The expression in the French law on this subject, is not, as we have seen, precisely equivalent to that of the English statute, or rather, the terms are not those of which the word manufacture would be a literal translation, and yet the construction put upon their law is very similar. Accordingly, M. Renouard's description of patentable subjects will answer very well as an exposition of the English act of 21 James I. or the act of Congress of 1793, on this subject. He says, "It is not every kind of inven

'Boulton v. Bull, 2 H. Bl. 486. * Earle v. Sawyer, 4 Mason, 6.

tion and discovery that is the subject of a patent right. It is necessary that the invention or discovery should be of a nature to afford products that may be fabricated by, the hands of man, or by the labor which he directs, or which may be subjects of commerce by sale and purchase. If, for instance, a philosopher discovers and makes known a property of heat, before unknown, and yet draws from his discovery no special and positive application to specific fabrications, his discovery is merely scientific, and not patentable. But if, on the contrary, he avails himself of the scientific principles, for the production or combination of a new substance, for the formation of an instrument or machine, if he employs it to obtain a result that is new and of a vendible description, whatever it may be, he may take out a valid patent."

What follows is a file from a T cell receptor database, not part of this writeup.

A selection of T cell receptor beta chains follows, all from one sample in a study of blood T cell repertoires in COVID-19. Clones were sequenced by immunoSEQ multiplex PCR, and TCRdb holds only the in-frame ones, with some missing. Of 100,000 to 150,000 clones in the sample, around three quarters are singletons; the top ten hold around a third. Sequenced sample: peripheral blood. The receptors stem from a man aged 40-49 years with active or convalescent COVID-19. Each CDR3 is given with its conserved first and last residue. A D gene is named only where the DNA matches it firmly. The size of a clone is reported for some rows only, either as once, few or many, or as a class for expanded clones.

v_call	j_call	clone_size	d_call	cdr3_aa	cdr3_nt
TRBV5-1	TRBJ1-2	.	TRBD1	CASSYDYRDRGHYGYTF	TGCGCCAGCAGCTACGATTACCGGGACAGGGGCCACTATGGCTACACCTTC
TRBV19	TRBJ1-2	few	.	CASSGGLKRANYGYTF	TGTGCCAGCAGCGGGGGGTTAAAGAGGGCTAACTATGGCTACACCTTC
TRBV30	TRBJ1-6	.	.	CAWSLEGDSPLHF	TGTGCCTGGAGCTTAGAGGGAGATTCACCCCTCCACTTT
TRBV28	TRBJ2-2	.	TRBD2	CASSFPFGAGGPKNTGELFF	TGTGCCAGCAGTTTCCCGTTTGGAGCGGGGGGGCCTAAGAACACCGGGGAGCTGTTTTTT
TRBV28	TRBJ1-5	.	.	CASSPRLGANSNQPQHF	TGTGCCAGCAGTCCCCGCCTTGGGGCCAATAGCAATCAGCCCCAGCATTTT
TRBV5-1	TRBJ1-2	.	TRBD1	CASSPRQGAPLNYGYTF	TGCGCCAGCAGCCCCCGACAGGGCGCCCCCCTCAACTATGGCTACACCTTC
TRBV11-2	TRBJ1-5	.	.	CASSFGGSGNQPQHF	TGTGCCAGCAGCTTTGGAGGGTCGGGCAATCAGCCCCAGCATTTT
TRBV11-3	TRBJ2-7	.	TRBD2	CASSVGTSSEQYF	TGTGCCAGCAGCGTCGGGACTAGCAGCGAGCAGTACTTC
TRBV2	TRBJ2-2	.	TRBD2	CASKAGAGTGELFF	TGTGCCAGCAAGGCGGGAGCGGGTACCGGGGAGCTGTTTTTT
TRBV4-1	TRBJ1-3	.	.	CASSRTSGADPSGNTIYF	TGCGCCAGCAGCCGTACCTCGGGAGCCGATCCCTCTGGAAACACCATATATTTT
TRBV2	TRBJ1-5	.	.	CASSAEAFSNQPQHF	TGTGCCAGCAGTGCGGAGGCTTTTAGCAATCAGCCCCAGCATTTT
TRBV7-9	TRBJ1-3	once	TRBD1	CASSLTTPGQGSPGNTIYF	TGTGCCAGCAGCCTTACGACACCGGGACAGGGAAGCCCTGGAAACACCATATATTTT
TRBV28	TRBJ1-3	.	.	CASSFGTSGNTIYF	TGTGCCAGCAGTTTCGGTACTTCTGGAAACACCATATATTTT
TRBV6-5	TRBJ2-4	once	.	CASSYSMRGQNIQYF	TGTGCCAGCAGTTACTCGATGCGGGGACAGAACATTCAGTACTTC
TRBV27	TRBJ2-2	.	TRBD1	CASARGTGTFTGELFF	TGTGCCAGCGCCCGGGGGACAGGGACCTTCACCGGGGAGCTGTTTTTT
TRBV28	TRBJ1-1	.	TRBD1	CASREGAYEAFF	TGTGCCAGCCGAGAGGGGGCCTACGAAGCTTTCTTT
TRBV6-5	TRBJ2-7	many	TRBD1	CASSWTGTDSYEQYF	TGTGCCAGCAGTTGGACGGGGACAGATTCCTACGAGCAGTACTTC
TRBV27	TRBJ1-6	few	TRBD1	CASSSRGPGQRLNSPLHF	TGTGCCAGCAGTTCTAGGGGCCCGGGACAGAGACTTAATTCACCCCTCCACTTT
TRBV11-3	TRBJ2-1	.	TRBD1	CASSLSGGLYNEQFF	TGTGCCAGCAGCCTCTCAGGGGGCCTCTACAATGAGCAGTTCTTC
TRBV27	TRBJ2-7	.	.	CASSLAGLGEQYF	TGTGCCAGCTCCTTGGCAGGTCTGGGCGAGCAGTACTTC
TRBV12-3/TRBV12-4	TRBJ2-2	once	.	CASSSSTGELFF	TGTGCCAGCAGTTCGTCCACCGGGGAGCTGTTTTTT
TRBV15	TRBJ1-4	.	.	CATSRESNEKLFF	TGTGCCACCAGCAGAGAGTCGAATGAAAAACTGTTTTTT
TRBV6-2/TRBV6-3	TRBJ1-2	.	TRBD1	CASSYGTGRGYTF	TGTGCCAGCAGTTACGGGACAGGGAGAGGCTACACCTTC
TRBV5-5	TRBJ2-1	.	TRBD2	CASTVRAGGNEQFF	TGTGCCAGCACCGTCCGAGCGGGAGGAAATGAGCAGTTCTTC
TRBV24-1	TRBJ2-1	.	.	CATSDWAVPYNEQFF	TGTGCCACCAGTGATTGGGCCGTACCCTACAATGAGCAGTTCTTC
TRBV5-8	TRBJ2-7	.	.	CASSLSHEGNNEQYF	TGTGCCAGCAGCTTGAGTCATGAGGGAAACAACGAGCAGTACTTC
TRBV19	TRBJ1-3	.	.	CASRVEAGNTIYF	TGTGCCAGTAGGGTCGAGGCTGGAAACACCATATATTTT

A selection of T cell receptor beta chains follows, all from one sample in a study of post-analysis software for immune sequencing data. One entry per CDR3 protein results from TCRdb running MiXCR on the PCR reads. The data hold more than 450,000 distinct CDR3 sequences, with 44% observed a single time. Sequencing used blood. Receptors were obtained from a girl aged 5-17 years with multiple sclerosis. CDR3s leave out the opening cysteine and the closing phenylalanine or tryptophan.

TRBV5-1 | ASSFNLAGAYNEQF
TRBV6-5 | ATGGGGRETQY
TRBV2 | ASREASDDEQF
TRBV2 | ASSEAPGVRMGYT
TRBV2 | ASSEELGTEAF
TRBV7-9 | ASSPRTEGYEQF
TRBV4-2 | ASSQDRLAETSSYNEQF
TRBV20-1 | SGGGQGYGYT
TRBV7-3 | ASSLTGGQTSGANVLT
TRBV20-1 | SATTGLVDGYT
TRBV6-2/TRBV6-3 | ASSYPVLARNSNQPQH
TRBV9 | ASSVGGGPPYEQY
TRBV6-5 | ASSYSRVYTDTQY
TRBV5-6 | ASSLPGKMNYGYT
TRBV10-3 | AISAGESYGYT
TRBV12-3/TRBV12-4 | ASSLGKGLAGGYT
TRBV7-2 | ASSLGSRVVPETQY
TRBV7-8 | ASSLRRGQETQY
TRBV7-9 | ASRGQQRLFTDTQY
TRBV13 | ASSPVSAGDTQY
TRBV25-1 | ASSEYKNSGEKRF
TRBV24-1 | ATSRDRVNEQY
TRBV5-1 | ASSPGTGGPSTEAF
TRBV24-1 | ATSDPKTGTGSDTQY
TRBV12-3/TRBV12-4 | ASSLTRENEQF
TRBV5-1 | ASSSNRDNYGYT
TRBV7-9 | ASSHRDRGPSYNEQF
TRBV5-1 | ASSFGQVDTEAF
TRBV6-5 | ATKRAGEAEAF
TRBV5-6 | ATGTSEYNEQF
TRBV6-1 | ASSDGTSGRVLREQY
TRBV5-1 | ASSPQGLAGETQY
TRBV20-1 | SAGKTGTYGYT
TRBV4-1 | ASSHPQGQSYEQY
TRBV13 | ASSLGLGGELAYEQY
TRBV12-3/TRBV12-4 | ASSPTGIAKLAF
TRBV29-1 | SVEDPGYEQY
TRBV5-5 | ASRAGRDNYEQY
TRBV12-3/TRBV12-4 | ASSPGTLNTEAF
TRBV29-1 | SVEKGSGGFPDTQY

Having given a definition of the word manufacture by the use of the other expressions, already enumerated, the judges and the writers proceed to analyze those other expressions, and make the necessary distinctions, qualifications, and exceptions. The words method and process are often used in these definitions of manufactures, and also in giving titles to patents,

'Renouard, c. 5. s. 1. p. 165, 166.